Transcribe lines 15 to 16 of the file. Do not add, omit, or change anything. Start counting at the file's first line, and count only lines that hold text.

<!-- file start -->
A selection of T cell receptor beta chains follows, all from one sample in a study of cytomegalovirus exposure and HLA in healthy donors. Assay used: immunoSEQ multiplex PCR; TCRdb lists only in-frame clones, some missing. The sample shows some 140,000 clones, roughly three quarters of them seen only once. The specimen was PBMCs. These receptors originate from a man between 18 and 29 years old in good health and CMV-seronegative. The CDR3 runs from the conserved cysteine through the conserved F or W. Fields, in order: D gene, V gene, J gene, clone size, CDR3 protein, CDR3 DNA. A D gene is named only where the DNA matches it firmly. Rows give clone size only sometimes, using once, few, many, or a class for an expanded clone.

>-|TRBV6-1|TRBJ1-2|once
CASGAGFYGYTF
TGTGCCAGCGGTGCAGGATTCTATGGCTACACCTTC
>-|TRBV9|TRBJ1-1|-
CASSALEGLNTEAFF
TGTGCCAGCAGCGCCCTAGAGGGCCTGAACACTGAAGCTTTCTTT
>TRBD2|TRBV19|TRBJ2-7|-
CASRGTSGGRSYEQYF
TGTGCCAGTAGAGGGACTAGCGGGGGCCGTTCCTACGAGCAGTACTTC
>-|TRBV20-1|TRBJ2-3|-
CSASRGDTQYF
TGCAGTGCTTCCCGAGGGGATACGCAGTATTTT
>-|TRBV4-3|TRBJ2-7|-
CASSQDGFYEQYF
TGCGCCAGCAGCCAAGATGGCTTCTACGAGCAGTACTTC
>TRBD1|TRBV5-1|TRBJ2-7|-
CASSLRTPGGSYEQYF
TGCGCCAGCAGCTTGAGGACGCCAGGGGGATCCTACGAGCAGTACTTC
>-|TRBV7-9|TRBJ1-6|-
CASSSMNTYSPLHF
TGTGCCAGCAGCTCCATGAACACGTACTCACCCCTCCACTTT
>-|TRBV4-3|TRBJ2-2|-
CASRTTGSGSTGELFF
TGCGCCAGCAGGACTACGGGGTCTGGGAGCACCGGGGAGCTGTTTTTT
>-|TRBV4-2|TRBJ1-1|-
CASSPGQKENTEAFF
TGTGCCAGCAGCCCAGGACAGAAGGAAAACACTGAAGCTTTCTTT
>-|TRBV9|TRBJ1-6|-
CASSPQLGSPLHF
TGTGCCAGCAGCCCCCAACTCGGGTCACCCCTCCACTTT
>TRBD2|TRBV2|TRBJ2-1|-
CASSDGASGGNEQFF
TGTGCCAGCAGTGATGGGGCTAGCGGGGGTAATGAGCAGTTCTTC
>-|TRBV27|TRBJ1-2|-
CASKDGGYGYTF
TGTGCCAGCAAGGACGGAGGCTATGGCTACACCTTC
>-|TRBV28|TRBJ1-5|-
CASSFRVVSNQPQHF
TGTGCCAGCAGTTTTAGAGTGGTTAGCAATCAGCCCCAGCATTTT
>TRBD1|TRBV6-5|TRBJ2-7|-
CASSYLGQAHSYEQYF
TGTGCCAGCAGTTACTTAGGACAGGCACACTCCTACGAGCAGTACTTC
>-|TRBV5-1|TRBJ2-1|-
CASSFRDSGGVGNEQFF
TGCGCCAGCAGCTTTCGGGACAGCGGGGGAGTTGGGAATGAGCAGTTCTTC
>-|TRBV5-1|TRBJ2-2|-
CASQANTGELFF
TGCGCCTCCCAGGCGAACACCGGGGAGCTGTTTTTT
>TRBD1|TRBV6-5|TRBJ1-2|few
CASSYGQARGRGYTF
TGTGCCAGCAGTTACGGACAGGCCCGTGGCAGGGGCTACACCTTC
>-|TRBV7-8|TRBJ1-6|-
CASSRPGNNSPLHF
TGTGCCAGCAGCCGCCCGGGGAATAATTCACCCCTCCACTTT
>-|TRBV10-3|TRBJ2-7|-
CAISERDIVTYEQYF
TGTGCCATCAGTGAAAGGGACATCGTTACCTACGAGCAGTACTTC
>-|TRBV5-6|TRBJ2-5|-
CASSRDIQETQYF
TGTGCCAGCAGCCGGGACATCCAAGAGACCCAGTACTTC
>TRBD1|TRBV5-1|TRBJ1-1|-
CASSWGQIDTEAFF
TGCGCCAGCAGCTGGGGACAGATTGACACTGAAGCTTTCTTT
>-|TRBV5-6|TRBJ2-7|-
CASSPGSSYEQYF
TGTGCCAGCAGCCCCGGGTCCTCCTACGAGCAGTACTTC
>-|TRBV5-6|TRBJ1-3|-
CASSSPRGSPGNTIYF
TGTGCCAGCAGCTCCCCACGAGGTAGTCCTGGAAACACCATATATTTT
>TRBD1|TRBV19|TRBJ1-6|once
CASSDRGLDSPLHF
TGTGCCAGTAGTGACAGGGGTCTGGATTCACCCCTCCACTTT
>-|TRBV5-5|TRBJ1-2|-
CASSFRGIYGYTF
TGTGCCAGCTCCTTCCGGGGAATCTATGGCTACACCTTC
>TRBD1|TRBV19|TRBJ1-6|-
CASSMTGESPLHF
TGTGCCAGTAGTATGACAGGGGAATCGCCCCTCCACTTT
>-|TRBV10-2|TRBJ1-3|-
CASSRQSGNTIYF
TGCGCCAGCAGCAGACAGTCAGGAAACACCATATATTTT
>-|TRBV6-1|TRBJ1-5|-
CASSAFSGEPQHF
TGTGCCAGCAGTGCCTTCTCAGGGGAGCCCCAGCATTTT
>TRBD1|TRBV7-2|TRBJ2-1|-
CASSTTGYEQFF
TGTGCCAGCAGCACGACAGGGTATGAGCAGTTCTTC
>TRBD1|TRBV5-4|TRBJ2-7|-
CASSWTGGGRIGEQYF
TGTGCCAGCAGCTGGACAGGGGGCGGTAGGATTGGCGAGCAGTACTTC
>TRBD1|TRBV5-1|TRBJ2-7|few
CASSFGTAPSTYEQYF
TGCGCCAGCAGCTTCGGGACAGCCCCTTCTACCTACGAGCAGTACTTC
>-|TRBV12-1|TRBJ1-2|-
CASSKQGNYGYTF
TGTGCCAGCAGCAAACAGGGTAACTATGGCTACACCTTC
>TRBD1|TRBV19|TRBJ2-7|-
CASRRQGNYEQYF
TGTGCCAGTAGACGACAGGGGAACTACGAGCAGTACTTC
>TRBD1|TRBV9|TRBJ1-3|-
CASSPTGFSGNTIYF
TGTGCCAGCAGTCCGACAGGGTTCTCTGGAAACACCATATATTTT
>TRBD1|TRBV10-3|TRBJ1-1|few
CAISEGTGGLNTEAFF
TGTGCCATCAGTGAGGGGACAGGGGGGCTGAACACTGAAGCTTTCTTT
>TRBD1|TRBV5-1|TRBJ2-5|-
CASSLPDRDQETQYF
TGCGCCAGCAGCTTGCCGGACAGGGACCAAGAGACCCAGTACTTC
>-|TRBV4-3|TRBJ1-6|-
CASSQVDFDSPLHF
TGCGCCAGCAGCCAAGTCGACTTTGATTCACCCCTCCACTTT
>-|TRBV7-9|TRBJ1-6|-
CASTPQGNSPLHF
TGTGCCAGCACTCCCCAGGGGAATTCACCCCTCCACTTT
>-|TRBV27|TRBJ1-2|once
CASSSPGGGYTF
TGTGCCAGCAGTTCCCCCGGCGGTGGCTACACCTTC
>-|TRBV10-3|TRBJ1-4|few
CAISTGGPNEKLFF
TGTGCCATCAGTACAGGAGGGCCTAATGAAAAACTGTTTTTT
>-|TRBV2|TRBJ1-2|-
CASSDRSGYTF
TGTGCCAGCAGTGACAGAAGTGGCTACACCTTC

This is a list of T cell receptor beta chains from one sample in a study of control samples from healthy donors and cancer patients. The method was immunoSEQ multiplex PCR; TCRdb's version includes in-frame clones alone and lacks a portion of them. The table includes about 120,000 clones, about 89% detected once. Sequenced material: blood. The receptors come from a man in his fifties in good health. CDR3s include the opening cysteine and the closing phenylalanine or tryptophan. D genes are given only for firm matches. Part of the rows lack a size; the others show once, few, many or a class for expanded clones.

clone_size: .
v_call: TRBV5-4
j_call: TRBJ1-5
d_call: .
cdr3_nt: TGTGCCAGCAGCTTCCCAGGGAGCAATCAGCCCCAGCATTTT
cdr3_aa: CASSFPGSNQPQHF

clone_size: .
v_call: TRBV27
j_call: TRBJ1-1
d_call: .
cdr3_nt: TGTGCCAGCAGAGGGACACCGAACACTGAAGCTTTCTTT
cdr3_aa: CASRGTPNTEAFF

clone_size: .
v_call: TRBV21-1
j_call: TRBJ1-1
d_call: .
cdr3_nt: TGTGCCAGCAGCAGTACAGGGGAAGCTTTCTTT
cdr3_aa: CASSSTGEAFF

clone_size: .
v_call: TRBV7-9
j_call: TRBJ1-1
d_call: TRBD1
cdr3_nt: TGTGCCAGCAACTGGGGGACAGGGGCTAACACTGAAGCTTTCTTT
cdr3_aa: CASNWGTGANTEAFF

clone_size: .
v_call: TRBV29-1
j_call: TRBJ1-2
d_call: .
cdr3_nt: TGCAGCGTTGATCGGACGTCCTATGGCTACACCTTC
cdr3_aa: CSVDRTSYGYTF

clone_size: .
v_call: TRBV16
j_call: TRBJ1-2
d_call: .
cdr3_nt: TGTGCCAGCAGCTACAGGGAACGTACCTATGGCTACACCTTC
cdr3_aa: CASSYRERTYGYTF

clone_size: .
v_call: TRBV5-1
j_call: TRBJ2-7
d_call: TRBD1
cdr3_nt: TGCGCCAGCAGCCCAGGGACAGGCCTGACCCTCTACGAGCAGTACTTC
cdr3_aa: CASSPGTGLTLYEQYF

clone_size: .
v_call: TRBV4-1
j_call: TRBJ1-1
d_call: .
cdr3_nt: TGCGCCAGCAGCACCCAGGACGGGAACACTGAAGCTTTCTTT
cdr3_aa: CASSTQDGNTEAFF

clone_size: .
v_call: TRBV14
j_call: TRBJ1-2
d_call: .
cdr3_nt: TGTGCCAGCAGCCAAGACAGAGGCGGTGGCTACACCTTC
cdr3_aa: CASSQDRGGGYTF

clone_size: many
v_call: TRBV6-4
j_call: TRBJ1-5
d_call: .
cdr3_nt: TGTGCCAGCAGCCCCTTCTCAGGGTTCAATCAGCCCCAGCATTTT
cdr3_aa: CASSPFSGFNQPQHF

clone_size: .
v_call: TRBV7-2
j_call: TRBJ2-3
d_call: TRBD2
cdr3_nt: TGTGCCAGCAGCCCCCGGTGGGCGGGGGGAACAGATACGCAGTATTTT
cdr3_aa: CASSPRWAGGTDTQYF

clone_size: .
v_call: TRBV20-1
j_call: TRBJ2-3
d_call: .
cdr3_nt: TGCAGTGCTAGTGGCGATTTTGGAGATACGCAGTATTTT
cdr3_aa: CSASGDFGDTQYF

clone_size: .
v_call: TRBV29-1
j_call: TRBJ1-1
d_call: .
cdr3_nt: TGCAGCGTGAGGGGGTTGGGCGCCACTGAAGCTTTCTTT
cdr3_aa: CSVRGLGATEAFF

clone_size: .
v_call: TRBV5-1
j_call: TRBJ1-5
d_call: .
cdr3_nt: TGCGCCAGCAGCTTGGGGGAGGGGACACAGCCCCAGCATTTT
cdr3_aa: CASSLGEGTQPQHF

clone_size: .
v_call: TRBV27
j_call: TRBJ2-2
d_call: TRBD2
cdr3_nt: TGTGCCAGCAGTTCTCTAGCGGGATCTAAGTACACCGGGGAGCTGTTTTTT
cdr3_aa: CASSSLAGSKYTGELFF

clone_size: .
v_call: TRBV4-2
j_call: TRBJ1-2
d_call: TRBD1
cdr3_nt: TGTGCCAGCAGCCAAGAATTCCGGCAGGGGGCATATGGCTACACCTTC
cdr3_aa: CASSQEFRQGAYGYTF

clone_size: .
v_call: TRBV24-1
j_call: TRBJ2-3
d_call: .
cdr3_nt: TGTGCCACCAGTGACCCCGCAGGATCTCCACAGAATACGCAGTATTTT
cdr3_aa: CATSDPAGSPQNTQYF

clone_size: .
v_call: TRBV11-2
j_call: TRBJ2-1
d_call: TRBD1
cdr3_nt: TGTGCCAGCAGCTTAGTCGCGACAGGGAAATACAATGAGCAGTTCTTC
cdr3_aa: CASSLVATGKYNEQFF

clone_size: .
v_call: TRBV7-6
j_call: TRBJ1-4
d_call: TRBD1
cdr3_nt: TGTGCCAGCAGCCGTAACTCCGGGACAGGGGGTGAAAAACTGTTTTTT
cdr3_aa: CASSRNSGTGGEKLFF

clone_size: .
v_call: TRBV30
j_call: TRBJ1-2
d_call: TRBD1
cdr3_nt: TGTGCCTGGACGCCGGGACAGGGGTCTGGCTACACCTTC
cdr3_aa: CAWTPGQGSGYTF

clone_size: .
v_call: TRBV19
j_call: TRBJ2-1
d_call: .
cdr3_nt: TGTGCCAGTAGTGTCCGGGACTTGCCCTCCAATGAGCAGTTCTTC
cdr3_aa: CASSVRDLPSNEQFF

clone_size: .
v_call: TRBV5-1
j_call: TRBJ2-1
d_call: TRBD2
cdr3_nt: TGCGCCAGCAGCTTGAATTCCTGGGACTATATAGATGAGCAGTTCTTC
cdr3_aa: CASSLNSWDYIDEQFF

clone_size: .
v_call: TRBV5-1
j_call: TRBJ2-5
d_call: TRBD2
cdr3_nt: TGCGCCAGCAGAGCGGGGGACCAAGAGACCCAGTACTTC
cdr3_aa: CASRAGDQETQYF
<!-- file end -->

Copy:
CASSQDGFYEQYF
TGCGCCAGCAGCCAAGATGGCTTCTACGAGCAGTACTTC